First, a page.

Long listings for the ps command

Ever jump onto a Unix system to help resolve a critical problem and find that the information you most want to see in your ps output has run off the right edge of your terminal window? Who hasn't? Fortunately, the various flavors of Unix have command options to allow you to view the text that is normally truncated.

On Linux systems, for example, there is an "l" (long) option that will turn output such as this:

# ps -ef | egrep "apache|CMD"
UID        PID  PPID  C STIME TTY          TIME CMD
root     13379     1  0 Jul31 ?        00:00:00 /var/local/ap
ache/bin/httpd -k s
daemon   21193 13379  0 Aug01 ?        00:00:00 /var/local/ap
ache/bin/httpd -k s
daemon    7674 13379  0 Aug04 ?        00:00:00 /var/local/ap
ache/bin/httpd -k s
daemon    7767 13379  0 Aug04 ?        00:00:00 /var/local/ap
ache/bin/httpd -k s
daemon    7768 13379  0 Aug04 ?        00:00:00 /var/local/ap
ache/bin/httpd -k s
daemon    7772 13379  0 Aug04 ?        00:00:00 /var/local/ap
ache/bin/httpd -k s
daemon    7773 13379  0 Aug04 ?        00:00:00 /var/local/ap
ache/bin/httpd -k s
daemon   12341 13379  0 Aug06 ?        00:00:00 /var/local/ap
ache/bin/httpd -k s
daemon   13810 13379  0 Aug06 ?        00:00:00 /var/local/ap
ache/bin/httpd -k s
daemon   13811 13379  0 Aug06 ?        00:00:00 /var/local/ap
ache/bin/httpd -k s
daemon   13812 13379  0 Aug06 ?        00:00:00 /var/local/ap
ache/bin/httpd -k s

into output that looks like this:

# ps -elf | egrep "apache|CMD"
  F S UID        PID  PPID  C PRI  NI ADDR    SZ WCHAN  STIME 
TTY          TIME CMD
140 S root     13379     1  0  75   0    -  1234 schedu Jul31 
?        00:00:00 /var/local/apache/bin/httpd -k start
140 S daemon   21193 13379  0  75   0    -  1289 schedu Aug01 
?        00:00:00 /var/local/apache/bin/httpd -k start
140 S daemon    7674 13379  0  75   0    -  1289 schedu Aug04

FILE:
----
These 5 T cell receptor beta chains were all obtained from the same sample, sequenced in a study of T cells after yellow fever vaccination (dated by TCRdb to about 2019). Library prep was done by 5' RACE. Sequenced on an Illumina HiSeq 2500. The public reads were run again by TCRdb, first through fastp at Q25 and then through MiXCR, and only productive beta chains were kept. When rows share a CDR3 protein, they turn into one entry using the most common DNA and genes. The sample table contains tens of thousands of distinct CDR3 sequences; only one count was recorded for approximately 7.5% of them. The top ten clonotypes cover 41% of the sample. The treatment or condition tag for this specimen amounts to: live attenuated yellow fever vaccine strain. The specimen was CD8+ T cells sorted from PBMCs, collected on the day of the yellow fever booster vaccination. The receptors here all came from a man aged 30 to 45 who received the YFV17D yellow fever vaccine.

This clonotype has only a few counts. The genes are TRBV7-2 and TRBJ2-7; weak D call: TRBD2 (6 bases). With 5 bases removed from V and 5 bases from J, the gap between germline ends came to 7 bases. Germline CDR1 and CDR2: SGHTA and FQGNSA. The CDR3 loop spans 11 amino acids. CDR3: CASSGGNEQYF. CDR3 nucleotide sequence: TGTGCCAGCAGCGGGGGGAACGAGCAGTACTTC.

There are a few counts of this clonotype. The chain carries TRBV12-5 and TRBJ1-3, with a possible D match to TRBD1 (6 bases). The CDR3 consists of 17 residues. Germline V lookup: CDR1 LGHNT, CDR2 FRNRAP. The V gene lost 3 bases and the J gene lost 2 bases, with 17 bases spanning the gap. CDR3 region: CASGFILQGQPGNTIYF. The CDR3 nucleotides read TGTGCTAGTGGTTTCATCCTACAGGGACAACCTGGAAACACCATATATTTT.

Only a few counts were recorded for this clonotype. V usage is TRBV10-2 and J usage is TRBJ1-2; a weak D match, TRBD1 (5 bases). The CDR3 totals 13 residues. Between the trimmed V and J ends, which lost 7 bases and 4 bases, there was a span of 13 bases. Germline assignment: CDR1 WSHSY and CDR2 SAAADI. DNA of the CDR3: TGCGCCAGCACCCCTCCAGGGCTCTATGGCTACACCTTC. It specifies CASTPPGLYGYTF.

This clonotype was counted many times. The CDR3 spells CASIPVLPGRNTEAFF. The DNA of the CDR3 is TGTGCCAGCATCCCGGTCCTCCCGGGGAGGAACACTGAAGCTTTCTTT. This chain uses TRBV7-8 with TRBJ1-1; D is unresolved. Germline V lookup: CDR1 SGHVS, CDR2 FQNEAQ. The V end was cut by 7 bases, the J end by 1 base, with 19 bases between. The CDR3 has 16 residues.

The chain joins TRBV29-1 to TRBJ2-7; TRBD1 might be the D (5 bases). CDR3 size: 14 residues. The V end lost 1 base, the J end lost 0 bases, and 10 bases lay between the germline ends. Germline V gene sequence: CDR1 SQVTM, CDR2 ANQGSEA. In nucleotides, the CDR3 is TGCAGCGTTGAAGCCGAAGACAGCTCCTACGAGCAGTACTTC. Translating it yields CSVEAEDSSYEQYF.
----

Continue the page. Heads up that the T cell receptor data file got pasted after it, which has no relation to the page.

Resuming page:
?        00:00:00 /var/local/apache/bin/httpd -k start
140 S daemon    7767 13379  0  75   0    -  1289 schedu Aug04 
?        00:00:00 /var/local/apache/bin/httpd -k start
140 S daemon    7768 13379  0  75   0    -  1289 schedu Aug04 
?        00:00:00 /var/local/apache/bin/httpd -k start
140 S daemon    7772 13379  0  75   0    -  1289 schedu Aug04 
?        00:00:00 /var/local/apache/bin/httpd -k start
140 S daemon    7773 13379  0  75   0    -  1289 schedu Aug04 
?        00:00:00 /var/local/apache/bin/httpd -k start
140 S daemon   12341 13379  0  75   0    -  1289 schedu Aug06 
?        00:00:00 /var/local/apache/bin/httpd -k start
140 S daemon   13810 13379  0  75   0    -  1286 schedu Aug06 
?        00:00:00 /var/local/apache/bin/httpd -k start
140 S daemon   13811 13379  0  75   0    -  1286 schedu Aug06 
?        00:00:00 /var/local/apache/bin/httpd -k start
140 S daemon   13812 13379  0  75   0    -  1286 schedu Aug06 
?        00:00:00 /var/local/apache/bin/httpd -k start

You not only get the complete command line, but several extra fields are included. For example, WCHAN, which indicates the event on which the process is waiting, is shown in the 11th column in this output.

Solaris systems, on which I spend most of the e-time, also provide the "l" (long) option, though they generally wrap the ps output onto the following line rather than truncate ps output.

Mac OS X systems, which still use the "aux" version of the ps command, offer a "w" (wide) option which provides 132 columns in ps output instead of the default 80.

The order in which the arguments to ps arguments are presented is arbitrary, though I have always seen "ef" and "aux" as the standards, maybe because the letters in the argument list are in alphabetical order. I prefer "elf" to "efl" since its an easy-to-remember and friendly word and "uwax" to "auwx" for a similar reason, but you can adopt whatever argument order appeals to you.

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